In 1931, Elizabeth Rambeau comes from England to live in California with her aunt and uncle of a winemaking dynasty, who are still wealthy despite 12 years of Prohibition. Object: marriage ...
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In 1931, Elizabeth Rambeau comes from England to live in California with her aunt and uncle of a winemaking dynasty, who are still wealthy despite 12 years of Prohibition. Object: marriage to the heir of another vineyard, to further consolidate holdings in the Valley. But John Rambeau, Elizabeth's illegitimate cousin, has other ideas about who she should marry, and sharply opposes patriarch Philippe's refusal to sell wine grapes to bootleggers. John's activities bring violence to the valley, and soap opera to the Rambeau family... Written by
Rod Crawford <email@example.com>
This is not available on video, as far as I can determine, and if it does eventually become available, be sure that the CinemaScope ratio is reproduced. Winton Hoch and Universal-International's master of the color cameras, Russell Metty, did some fine location work on this one, having been granted access to over a dozen properties in northern California's world-famed Wine Country. Their work made the use of Technicolor and CinemaScope more than worthwhile.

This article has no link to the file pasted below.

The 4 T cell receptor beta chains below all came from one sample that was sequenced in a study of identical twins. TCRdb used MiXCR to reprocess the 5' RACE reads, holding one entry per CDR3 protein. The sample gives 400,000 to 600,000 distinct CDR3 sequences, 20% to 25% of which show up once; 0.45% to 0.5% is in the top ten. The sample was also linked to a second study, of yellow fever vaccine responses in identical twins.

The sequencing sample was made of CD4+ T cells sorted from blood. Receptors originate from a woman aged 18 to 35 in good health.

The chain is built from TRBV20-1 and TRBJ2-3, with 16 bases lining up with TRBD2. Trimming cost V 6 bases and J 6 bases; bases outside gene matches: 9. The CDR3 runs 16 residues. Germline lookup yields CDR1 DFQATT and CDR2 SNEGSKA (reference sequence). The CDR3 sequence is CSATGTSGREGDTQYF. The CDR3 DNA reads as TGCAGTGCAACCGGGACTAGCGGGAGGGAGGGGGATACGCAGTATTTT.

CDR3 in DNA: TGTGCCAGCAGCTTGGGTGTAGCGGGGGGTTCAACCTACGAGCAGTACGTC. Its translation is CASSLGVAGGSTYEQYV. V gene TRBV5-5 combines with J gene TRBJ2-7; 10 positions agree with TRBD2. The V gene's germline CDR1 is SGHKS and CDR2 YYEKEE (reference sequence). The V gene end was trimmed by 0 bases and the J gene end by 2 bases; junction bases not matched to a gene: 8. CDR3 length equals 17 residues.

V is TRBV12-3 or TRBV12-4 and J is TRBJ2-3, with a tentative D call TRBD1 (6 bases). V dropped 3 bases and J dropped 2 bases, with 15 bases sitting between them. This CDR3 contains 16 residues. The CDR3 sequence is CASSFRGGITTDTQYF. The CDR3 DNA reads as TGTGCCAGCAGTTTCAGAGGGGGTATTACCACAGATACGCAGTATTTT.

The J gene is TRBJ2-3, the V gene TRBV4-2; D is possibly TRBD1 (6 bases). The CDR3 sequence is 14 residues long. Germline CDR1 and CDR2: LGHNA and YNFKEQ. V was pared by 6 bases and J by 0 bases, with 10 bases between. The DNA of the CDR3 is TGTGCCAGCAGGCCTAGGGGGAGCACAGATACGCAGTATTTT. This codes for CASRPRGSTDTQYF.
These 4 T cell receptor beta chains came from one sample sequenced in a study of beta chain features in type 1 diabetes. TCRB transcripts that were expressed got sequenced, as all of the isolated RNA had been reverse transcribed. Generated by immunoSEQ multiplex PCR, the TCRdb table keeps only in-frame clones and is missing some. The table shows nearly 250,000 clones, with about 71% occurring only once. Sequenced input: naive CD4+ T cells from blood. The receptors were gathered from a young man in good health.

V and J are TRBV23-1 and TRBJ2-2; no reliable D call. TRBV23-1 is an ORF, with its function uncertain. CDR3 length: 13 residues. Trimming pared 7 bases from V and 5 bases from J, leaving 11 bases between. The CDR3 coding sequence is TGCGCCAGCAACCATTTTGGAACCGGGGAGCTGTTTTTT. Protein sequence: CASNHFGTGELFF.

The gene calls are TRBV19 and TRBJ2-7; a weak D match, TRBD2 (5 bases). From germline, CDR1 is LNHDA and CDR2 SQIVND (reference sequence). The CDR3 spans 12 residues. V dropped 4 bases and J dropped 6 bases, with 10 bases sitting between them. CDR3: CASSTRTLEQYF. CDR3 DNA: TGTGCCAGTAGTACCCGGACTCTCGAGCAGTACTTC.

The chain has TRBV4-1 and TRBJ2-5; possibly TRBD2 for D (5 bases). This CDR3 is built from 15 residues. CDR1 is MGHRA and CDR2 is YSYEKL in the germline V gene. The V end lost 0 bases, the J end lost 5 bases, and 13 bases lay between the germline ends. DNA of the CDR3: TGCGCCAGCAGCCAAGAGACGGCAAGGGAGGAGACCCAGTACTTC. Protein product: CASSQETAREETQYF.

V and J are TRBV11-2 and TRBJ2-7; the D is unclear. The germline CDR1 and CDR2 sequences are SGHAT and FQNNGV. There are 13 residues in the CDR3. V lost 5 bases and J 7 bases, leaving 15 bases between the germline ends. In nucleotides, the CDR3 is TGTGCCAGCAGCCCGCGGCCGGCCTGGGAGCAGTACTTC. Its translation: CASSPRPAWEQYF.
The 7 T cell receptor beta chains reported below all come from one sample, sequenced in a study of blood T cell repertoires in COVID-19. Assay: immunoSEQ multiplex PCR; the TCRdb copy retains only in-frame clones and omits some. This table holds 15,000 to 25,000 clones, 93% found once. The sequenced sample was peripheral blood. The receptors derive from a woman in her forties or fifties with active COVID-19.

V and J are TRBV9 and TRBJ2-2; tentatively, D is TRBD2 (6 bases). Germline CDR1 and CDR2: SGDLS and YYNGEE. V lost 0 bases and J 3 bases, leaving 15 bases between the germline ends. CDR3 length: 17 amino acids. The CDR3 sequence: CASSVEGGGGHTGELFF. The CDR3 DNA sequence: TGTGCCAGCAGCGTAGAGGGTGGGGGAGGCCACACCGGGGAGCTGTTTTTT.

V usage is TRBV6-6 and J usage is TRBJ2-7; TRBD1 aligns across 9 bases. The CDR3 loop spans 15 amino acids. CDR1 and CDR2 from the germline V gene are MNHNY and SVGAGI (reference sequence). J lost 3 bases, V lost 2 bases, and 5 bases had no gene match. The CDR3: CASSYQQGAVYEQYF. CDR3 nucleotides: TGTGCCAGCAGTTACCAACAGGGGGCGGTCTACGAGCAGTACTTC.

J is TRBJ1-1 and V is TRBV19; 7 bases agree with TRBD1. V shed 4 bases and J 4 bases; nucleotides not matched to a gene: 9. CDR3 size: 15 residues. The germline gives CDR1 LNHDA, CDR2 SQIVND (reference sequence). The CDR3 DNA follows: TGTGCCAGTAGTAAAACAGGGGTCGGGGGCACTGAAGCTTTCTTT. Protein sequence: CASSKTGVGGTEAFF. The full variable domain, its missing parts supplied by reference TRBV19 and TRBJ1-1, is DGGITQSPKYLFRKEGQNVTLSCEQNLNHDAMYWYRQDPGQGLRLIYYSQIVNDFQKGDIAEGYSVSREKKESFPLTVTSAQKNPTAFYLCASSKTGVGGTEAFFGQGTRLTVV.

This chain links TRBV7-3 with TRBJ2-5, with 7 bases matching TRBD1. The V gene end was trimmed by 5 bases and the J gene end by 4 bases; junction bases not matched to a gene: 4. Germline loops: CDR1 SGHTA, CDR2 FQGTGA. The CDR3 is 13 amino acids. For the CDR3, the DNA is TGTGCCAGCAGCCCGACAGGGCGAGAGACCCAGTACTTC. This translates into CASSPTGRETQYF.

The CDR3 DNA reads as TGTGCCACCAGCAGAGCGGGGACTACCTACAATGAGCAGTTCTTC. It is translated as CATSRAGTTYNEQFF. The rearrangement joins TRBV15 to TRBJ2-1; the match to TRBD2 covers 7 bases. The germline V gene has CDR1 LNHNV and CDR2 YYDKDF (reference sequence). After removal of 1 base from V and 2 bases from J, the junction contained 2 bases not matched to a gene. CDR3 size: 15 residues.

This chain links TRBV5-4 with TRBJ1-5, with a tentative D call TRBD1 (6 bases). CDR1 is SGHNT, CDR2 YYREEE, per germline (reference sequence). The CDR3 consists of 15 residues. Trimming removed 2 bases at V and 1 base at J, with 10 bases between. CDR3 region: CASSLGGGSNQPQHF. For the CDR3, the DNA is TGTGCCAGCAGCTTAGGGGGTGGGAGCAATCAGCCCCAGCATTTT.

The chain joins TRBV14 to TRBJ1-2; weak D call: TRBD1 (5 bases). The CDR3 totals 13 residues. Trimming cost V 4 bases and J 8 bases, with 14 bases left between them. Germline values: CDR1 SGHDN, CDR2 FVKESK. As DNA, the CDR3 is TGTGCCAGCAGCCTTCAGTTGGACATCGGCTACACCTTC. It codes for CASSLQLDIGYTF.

The story is a bit pulpy but it's not that badly spun out and, surrounding Mr. Hudson, U.-I.'s all-time box-office draw, there are some fine actors, including Dorothy McGuire, the always regal Claude Rains (playing an autocratic patriarch), and the lovely Jean Simmons, fresh from a number of above-the-title roles in Twentieth-Century Fox CinemaScope costumers. Hugo Friedhofer underscores the plot's halting progress with his usual taste and finesse. I'd forgotten he had written this score (I did see it first-run.) until a broadcast some time ago on American Movie Classics (failing, once more, to "letterbox" it. Wish I could sue them. One thing is for sure...I make a point to avoid purchasing anything offered by the advertisers who now clutter up their broadcasts ad nauseum.) Friedhofer's contribution lifts this film into the Class "A" category, something that cannot be said of many U.-I. releases during the Fifties.
When this film was about to be released a friend and I, up from southern California for a brief vacation in San Francisco, suddenly found ourselves in the midst of a stop on a press junket for this film. There, just a few feet away from where we stood, was Mr. Hudson towering over the diminutive Miss Simmons. I recall the patience they exhibited as they posed for numerous pictures, while answering reporters' questions. If there was any security around for the stars' protection, we weren't aware of it...a far cry from what we might observe in these paranoid times.
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